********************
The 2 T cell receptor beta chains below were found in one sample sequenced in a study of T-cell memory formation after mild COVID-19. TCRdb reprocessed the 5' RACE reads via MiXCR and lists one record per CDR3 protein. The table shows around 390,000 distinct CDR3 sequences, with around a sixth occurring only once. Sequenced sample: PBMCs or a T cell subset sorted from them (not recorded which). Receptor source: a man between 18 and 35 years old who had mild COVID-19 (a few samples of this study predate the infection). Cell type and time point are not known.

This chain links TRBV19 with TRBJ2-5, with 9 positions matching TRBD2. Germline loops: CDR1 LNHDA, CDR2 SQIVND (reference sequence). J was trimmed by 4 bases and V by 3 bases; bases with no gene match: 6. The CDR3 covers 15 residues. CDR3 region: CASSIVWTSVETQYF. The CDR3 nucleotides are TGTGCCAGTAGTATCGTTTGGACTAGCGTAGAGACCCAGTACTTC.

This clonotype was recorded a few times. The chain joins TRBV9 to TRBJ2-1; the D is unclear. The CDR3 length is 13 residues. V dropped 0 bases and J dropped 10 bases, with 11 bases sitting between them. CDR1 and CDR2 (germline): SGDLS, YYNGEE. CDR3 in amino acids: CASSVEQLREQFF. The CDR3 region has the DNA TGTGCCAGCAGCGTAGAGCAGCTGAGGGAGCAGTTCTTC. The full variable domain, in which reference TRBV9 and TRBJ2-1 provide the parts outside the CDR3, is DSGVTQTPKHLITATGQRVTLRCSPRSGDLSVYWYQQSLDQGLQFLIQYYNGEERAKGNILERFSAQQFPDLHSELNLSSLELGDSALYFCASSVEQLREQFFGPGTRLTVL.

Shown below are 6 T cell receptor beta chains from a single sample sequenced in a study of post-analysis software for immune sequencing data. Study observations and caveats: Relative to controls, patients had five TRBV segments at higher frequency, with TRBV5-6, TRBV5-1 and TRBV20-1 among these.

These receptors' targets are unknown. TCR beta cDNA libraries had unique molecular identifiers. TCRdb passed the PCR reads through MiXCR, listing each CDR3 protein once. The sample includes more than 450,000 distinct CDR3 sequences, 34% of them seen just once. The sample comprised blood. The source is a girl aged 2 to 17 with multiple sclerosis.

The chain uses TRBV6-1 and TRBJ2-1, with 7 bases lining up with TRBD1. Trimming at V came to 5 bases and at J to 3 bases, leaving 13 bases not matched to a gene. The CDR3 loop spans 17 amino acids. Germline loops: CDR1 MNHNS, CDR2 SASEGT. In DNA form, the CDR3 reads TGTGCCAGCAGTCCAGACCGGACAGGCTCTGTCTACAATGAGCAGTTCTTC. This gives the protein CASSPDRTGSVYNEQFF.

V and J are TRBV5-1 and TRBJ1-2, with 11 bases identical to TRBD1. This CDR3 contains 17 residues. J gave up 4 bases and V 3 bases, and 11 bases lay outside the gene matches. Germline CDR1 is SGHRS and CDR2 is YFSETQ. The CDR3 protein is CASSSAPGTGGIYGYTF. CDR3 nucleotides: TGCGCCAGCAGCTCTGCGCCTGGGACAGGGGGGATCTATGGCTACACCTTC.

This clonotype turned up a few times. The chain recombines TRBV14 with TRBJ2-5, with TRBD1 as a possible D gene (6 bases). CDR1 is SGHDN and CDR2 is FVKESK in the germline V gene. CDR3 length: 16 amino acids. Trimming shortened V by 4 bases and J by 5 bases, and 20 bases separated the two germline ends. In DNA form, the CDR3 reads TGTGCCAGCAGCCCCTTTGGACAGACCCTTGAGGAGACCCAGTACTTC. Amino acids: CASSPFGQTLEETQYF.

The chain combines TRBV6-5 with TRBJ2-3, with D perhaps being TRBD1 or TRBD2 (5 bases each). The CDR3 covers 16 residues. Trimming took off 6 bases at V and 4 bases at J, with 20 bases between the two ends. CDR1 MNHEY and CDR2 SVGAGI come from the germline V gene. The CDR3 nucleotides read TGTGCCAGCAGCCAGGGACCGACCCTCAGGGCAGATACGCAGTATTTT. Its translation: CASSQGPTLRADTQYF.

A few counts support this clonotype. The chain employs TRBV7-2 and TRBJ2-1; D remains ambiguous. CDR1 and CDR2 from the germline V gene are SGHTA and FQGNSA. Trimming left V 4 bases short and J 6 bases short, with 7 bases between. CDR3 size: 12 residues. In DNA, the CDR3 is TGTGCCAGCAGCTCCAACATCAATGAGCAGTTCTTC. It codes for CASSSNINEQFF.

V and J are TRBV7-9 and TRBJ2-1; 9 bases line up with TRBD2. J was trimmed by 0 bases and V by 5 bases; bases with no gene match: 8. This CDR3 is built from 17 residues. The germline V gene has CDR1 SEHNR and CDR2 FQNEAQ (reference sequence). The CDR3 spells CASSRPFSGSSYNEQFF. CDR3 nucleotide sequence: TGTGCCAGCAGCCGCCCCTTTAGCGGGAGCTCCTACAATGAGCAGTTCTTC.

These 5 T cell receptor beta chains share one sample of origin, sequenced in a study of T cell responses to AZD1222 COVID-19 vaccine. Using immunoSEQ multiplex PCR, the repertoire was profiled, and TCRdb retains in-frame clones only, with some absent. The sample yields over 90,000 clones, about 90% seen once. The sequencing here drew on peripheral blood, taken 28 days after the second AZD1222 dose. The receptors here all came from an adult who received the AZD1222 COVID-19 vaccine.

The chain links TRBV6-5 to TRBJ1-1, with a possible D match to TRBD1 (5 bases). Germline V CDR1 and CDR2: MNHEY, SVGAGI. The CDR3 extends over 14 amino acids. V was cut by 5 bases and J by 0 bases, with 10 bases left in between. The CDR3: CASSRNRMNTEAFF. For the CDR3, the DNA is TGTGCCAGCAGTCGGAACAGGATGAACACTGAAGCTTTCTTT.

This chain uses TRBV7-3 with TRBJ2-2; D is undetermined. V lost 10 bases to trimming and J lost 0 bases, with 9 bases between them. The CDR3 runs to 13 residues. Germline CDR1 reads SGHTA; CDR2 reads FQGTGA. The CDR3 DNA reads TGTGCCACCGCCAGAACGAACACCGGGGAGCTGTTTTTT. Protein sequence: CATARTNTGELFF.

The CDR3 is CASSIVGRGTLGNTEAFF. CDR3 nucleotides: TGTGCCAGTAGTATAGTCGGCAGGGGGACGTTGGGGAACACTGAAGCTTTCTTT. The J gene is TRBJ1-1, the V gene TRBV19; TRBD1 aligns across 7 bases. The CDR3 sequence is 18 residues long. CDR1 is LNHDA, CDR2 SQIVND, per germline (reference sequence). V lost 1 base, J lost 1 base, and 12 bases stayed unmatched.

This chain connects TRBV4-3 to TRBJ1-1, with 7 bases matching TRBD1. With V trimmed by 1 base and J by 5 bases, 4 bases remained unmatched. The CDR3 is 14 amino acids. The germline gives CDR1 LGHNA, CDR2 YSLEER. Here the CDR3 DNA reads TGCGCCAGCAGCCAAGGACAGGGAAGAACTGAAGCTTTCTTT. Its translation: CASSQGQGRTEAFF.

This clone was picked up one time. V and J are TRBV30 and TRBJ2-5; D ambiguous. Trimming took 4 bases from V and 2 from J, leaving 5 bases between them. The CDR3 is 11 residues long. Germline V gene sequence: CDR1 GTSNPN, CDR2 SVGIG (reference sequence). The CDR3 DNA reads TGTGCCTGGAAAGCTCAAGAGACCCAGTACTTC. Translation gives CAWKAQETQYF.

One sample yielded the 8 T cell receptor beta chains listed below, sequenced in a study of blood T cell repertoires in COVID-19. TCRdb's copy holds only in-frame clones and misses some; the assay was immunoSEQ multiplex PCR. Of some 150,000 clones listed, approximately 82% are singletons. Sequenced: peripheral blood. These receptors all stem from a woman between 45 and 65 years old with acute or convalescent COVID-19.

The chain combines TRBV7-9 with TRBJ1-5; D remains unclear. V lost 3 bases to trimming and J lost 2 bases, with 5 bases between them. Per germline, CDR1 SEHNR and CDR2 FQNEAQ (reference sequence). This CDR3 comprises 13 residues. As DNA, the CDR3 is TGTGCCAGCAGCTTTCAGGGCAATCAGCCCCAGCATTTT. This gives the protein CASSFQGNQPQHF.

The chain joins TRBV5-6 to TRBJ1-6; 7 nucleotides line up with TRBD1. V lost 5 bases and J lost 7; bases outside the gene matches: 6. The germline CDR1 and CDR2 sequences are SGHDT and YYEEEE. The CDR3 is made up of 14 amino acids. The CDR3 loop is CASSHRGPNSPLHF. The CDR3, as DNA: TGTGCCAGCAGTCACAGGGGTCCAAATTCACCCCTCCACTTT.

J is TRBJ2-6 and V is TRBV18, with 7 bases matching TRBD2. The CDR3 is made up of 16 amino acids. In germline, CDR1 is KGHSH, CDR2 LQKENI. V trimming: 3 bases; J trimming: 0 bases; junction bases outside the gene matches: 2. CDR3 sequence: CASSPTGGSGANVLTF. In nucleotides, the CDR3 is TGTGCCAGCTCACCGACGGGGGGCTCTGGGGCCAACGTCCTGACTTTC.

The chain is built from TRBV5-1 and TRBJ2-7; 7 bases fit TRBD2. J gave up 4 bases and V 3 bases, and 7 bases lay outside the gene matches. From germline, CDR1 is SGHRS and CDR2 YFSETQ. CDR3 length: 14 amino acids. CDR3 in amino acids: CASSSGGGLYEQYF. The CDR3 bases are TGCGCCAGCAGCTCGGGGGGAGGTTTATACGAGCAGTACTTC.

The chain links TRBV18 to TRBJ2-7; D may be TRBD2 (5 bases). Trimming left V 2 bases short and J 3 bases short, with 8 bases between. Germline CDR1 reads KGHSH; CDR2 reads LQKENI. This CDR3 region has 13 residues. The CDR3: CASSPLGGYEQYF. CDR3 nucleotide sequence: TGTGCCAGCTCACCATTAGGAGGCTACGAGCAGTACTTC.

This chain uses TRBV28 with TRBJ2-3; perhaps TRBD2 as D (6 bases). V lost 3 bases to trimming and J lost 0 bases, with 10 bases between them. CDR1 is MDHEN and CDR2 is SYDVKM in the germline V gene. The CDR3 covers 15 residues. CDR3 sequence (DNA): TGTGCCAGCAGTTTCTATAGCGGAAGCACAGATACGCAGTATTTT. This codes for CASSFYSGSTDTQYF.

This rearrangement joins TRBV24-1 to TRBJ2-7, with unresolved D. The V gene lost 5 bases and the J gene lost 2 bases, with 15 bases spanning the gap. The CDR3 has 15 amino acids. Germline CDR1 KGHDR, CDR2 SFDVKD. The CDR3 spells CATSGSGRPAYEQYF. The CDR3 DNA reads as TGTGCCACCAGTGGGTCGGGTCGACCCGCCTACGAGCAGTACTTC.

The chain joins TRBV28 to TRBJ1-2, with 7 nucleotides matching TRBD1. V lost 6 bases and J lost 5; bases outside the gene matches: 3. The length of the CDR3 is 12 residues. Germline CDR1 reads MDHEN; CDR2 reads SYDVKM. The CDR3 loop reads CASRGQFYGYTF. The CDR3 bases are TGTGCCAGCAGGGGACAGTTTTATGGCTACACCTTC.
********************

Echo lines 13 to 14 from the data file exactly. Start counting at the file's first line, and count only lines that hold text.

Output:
The chain links TRBV6-5 to TRBJ1-1, with a possible D match to TRBD1 (5 bases). Germline V CDR1 and CDR2: MNHEY, SVGAGI. The CDR3 extends over 14 amino acids. V was cut by 5 bases and J by 0 bases, with 10 bases left in between. The CDR3: CASSRNRMNTEAFF. For the CDR3, the DNA is TGTGCCAGCAGTCGGAACAGGATGAACACTGAAGCTTTCTTT.

This chain uses TRBV7-3 with TRBJ2-2; D is undetermined. V lost 10 bases to trimming and J lost 0 bases, with 9 bases between them. The CDR3 runs to 13 residues. Germline CDR1 reads SGHTA; CDR2 reads FQGTGA. The CDR3 DNA reads TGTGCCACCGCCAGAACGAACACCGGGGAGCTGTTTTTT. Protein sequence: CATARTNTGELFF.